A quality improvement project to shorten lengths of stay and improve throughput from the ED at Saint Francis Medical Center in Hartford, CT, decreased the length of stay by more than half a day from November 2015 through May 2016.
The initiative was a collaboration between the case management department and nursing, with the help of an external consultant.
The revenue cycle area found that because of the resulting decrease in length of stay, they had to alter their contracting strategy and accelerate negotiation on any remaining per-diem contracts, says Beth A. Greig, RN, MSN, MBA, ACM, director of case management, healthcare value, and efficiency.
“While many of the insurance companies paid their hospital under a DRG, or case rate structure, there still were some insurance companies that paid the hospital on a per-diem structure. Decreasing length of stay under the per-diem payment structure was a concern and action was taken to minimize risk,” she adds.
“In the end, reducing length of stay does allow you to impact the revenue cycle in a variety of ways and the overall impact is based on the hospital strategy and market,” Greig says.
The initiative also reduced excess days by 5,869 from November through May. To determine the total excess day opportunities, the team calculated the excess days for each discharge by comparing the actual length of stay to a benchmark (the national Medicare geometric mean length of stay for that DRG). The excess days for each discharge were then added together to determine the baseline opportunity, Greig explains. “This calculation occurs on an ongoing basis to track progress,” she adds.
In late 2015, patient boarding in the ED for admitted patients was a concern and the hospital launched an initiative to decrease length of stay and improve patient throughput. Among the changes the team proposed were assigning hospitalists to a dedicated unit and improving care progression rounds by expanding the participants and assigning nursing a leadership role.
“We had always had rounds, but the role of nursing was not in the forefront. We made a decision as an organization that nursing lead the rounds, and we created a script for them to follow when they discuss each patient,” Greig says.
Participants in the rounds include hospitalists, case managers, clinical coordinators, social workers, physical therapists, and clinical documentation improvement specialists. The clinical documentation specialists attend the rounds to help determine the target length of stay for each patient, based on the Medicare geometric mean length of stay national benchmarks.
“Many members of the team didn’t realize that a target length of stay could be assigned to each patient. We incorporated it into our rounds so that the nurse may say, ‘this patient is on day 2 of a 4.2-day target length of stay.’ Now the team is aware of the target length of stay for an individual patient and can use the target as a guideline as they discuss the patient’s progression,” Greig says.
During rounds, the team discusses the patient’s clinical progress, quality metrics, barriers to discharge, and the target length of stay. The team set a goal of discharging as many patients as possible by noon.
Each patient is assigned a color-based status as the team discusses them. Patients in green status are expected to be discharged the next day. The team also identifies patients who can be discharged by noon. Yellow means the patient will be discharged in 24 to 48 hours. Patients whose stays are expected to exceed 48 hours are assigned a purple status.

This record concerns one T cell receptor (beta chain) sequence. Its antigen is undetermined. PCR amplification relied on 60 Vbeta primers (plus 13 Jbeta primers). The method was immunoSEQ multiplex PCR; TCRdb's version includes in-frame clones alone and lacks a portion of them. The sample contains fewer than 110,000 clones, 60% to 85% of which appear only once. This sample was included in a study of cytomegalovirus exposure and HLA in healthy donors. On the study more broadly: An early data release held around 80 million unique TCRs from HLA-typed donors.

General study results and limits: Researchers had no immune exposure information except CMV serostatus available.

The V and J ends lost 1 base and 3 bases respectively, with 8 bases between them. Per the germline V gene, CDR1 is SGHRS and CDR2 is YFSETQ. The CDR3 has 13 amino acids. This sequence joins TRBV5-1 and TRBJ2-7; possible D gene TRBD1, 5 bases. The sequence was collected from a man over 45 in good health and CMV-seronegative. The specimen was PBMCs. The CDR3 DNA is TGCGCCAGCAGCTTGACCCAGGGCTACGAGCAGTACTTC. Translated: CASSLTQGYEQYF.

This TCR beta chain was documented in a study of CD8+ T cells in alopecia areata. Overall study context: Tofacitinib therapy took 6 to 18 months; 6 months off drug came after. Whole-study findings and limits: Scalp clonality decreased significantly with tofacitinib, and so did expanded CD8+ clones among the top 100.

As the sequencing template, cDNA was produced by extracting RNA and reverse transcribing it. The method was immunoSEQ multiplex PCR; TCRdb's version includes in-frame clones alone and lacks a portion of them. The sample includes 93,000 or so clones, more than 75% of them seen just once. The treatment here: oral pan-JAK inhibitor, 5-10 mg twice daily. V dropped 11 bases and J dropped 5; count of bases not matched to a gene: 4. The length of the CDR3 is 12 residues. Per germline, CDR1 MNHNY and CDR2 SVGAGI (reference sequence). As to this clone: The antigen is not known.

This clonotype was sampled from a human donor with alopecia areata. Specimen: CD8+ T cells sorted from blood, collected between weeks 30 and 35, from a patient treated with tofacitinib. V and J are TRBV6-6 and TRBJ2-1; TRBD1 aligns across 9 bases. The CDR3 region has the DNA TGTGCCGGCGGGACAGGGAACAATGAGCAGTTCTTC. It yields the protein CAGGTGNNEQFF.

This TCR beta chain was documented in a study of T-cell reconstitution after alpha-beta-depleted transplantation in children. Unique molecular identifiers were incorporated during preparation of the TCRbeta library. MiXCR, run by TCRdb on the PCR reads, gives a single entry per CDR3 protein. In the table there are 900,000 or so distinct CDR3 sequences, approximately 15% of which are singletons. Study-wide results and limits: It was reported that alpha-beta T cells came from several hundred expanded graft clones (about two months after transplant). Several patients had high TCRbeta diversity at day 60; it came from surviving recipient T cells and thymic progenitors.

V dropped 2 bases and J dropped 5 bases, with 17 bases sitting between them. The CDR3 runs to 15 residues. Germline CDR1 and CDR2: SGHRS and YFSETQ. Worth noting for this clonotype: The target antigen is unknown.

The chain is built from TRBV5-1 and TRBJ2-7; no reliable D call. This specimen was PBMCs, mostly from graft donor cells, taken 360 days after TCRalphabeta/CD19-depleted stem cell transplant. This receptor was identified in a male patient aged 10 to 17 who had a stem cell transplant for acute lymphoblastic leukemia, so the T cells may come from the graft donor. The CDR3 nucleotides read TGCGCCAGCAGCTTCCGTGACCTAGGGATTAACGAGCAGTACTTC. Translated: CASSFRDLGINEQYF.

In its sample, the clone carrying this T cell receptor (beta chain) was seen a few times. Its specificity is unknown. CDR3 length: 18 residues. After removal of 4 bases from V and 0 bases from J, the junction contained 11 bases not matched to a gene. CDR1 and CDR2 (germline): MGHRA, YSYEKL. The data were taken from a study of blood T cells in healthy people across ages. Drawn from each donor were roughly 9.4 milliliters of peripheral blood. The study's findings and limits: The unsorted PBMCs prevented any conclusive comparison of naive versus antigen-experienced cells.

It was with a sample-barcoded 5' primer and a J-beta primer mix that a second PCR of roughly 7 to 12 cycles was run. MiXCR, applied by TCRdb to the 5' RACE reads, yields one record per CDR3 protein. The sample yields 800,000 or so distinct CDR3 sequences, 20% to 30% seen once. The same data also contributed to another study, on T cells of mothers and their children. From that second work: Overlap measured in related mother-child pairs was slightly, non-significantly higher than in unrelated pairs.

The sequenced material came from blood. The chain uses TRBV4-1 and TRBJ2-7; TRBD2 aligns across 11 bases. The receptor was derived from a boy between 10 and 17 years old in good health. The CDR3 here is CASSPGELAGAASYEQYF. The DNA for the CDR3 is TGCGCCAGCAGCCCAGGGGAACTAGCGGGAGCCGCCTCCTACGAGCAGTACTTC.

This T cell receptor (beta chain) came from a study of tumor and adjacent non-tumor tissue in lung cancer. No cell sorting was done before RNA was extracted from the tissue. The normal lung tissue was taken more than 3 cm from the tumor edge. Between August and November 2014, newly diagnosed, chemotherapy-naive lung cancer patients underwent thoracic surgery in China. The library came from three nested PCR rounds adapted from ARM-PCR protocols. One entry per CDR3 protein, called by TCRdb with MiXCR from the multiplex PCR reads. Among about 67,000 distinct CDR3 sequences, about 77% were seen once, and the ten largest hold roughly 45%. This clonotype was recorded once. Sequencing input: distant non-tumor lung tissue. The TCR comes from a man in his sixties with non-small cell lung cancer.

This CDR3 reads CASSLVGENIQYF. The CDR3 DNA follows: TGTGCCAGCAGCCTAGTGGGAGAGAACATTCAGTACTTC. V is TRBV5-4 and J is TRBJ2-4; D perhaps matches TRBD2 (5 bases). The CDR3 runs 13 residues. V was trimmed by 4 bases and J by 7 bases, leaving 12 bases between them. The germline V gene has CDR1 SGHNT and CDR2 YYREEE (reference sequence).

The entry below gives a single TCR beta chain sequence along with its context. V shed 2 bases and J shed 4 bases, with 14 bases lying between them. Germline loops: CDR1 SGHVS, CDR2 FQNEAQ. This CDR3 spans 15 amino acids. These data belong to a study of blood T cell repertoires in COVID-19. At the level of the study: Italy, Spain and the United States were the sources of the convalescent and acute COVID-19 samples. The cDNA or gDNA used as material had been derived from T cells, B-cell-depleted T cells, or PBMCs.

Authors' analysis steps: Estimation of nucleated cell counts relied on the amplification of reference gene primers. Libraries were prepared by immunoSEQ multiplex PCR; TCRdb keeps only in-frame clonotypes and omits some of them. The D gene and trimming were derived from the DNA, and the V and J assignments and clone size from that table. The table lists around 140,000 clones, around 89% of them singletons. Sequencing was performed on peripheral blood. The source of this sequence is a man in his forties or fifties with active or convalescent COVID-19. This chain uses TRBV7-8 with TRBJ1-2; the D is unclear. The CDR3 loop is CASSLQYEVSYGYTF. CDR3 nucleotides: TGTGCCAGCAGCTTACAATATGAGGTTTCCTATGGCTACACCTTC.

The team places colored magnets on the white board on the unit, alerting the nurse from the evening shift to make patients in green status a priority and take care of all the discharge needs, such as completing patient education and developing a transportation plan with the patient and family.
“The entire team is engaged in working with the patient and family and lining up whatever is needed to make sure the patient can be discharged by noon. If the patient is going to a skilled nursing facility and the transportation is late, it’s a recipe for disaster. If patients are discharged to home at 6 p.m. and their pharmacy is closed, they can’t get their prescriptions,” says Caroline Segovia-Marquez, RN, BSN, MBA, ACM, RN manager for case management.
The project started on the medical units. The hospital assigned hospitalists to each of three major medical units so the patients would have care from the same team and could participate in rounds.
“In the past, we might have had a 20-bed medical unit and 13 providers making it difficult for case managers to succeed in coordinating care. When we localized the hospitalists, it had a dramatic impact,” Greig says. When the initiative started in December 2015, only 5% of the patients were discharged by noon. By June, the percentage was close to 20% for the hospital overall and some units exceeded 30% on a monthly basis.
“The length of stay dropped significantly in a short period of time, leading us to implement the process in every patient area. We have room for improvement, but we are making progress,” she adds.
The process has allowed the hospital to improve the boarding time in the ED for admitted patients, Greig says. “Back in October 2013, the average boarding time in the emergency department was more than three hours. By the end of May this year, it had dropped to an average of 140 minutes. While we had previously taken some action to reduce boarding time, with this initiative it has dropped to an average of 140 minutes as of the end of May 2016. By making sure patients are moved to their units quickly, we can begin patient care in a timely manner which contributes to reducing length of stay,” she says.
“This is one example of how case management and length of stay intersect with finance and reimbursement. We’re still working on ways to continue to be more efficient, but we’re closing the gap,” she adds.